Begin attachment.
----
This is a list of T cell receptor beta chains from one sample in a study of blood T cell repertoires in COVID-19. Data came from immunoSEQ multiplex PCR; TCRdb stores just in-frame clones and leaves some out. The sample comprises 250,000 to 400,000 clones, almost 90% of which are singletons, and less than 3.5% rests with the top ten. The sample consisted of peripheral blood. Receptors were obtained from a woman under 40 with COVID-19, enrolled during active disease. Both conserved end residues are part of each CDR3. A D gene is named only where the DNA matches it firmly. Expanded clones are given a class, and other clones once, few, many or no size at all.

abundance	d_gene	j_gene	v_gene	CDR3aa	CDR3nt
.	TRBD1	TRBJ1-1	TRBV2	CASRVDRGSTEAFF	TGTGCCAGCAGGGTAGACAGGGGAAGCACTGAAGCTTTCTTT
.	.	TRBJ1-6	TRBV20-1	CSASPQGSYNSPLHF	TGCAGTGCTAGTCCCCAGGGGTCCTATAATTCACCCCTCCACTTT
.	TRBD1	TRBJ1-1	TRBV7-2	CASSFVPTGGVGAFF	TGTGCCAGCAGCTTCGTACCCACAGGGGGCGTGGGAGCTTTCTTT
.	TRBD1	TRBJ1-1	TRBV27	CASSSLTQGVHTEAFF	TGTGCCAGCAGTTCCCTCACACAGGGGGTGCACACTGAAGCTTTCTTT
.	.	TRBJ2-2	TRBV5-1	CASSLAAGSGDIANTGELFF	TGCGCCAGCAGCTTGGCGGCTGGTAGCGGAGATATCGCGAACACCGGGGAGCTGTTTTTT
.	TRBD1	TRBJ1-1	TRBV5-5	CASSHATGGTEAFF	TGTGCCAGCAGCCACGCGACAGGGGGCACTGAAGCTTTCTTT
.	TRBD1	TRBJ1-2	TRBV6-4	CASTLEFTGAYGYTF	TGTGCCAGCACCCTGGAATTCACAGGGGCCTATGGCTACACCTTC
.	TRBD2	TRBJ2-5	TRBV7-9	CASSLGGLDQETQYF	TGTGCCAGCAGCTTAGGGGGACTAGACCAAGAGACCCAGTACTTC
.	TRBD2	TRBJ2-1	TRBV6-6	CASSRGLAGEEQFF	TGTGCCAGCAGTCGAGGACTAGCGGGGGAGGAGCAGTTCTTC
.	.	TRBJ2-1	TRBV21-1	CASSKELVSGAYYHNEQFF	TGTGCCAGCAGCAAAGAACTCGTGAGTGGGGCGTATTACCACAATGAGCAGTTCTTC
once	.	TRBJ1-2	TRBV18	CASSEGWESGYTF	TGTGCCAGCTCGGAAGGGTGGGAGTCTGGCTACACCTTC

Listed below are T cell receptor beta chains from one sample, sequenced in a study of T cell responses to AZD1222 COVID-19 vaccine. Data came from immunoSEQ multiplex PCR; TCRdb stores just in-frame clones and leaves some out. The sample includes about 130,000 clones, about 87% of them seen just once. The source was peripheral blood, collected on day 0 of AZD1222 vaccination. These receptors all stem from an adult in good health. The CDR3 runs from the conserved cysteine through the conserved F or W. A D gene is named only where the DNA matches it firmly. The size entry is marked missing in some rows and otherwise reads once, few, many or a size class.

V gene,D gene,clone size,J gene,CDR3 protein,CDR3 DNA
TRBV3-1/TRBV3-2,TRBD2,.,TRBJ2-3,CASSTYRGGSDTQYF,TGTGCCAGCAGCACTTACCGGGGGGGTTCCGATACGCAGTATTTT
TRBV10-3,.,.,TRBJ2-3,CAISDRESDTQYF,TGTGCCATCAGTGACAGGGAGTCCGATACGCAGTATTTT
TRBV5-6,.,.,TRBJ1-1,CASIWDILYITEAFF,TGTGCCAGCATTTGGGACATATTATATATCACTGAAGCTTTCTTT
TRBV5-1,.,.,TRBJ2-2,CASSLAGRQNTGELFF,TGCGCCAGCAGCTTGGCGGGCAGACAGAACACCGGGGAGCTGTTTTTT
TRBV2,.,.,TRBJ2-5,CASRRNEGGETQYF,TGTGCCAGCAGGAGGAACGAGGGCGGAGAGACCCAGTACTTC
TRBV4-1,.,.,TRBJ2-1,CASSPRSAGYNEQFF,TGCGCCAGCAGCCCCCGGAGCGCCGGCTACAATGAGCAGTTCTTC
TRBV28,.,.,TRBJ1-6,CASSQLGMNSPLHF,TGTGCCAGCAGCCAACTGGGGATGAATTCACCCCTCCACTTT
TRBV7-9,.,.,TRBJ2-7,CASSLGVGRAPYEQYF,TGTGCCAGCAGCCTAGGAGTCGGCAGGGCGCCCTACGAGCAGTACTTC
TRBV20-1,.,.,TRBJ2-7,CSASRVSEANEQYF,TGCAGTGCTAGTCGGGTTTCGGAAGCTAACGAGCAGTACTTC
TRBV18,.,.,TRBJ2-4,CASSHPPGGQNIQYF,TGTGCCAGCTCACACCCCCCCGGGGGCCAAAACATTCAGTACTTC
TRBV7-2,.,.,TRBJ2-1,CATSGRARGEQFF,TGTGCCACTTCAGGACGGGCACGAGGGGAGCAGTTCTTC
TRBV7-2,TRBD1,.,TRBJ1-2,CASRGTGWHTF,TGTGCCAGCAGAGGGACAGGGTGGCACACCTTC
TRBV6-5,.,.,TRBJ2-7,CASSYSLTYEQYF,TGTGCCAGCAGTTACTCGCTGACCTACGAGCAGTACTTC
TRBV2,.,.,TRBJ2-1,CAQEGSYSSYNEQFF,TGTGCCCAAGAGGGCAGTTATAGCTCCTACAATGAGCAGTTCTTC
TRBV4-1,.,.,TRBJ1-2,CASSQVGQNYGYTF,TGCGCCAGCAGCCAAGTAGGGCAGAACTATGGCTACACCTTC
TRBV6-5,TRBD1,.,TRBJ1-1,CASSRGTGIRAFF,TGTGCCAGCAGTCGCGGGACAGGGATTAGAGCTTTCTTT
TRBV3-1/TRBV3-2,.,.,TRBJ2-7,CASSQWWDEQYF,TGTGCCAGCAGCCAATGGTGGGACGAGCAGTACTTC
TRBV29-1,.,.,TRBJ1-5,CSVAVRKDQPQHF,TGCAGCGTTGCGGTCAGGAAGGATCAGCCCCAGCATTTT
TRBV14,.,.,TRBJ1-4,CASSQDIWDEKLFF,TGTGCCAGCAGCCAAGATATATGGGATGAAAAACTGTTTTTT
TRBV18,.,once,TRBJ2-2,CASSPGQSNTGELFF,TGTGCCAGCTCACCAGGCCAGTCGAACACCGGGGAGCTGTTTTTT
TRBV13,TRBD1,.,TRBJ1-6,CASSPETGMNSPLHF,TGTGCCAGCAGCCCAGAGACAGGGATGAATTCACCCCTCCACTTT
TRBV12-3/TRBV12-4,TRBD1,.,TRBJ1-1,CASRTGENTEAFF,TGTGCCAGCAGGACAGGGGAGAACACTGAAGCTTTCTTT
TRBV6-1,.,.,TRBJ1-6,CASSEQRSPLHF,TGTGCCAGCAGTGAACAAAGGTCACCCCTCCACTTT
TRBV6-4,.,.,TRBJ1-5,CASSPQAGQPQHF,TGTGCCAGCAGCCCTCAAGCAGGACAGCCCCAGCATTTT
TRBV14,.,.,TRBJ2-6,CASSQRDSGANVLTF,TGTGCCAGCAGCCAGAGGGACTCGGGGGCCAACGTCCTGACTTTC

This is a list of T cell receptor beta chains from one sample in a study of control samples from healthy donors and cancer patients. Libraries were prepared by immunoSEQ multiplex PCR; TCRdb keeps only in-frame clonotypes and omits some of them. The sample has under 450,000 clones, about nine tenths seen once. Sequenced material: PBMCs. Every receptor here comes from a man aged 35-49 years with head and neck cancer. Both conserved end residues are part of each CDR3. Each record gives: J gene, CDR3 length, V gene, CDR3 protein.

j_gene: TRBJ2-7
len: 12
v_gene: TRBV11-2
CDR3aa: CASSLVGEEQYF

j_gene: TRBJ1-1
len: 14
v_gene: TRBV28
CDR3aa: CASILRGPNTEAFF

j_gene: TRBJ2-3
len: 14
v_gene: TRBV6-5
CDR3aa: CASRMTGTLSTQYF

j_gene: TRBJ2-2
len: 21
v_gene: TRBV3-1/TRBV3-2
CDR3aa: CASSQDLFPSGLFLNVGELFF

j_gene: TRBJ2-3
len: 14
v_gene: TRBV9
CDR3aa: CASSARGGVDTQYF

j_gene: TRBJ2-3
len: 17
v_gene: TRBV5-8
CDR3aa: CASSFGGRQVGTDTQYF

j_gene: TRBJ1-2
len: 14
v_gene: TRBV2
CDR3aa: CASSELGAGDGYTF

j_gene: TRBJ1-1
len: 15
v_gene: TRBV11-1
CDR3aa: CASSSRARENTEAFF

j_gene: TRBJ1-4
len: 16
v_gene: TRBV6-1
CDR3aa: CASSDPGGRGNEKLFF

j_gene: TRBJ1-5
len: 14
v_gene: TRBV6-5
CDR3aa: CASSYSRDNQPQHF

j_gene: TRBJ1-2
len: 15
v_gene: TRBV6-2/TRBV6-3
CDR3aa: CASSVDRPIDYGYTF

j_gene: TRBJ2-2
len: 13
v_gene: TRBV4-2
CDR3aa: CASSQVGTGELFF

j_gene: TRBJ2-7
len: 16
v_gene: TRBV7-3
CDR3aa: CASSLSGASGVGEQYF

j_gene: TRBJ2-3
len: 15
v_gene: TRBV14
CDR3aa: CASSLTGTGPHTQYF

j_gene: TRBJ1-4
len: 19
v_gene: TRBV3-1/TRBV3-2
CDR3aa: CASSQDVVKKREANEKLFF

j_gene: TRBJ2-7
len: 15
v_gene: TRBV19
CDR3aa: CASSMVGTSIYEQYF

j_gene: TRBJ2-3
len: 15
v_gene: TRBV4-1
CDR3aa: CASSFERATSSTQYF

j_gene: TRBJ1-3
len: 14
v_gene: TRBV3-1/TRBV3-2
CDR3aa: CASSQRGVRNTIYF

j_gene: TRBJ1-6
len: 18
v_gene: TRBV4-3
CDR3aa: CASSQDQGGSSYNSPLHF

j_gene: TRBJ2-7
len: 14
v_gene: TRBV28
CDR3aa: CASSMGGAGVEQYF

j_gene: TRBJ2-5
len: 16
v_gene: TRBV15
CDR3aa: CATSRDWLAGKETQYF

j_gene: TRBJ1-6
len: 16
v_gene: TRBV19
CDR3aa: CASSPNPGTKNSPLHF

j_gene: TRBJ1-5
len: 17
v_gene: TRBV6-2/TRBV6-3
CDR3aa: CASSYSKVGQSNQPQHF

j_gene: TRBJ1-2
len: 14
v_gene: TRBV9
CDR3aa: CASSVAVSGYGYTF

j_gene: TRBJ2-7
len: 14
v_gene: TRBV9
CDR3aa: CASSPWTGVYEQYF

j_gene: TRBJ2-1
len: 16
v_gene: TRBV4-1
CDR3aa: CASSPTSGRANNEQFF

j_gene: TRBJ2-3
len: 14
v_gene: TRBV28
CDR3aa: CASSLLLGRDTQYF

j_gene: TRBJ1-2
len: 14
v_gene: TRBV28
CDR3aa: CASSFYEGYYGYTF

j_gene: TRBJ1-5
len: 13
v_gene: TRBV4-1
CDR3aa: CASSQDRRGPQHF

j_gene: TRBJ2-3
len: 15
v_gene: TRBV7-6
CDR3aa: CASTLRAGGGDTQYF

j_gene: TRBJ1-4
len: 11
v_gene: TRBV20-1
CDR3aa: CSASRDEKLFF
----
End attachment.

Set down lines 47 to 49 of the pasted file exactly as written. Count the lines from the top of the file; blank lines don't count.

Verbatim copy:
len: 14
v_gene: TRBV28
CDR3aa: CASILRGPNTEAFF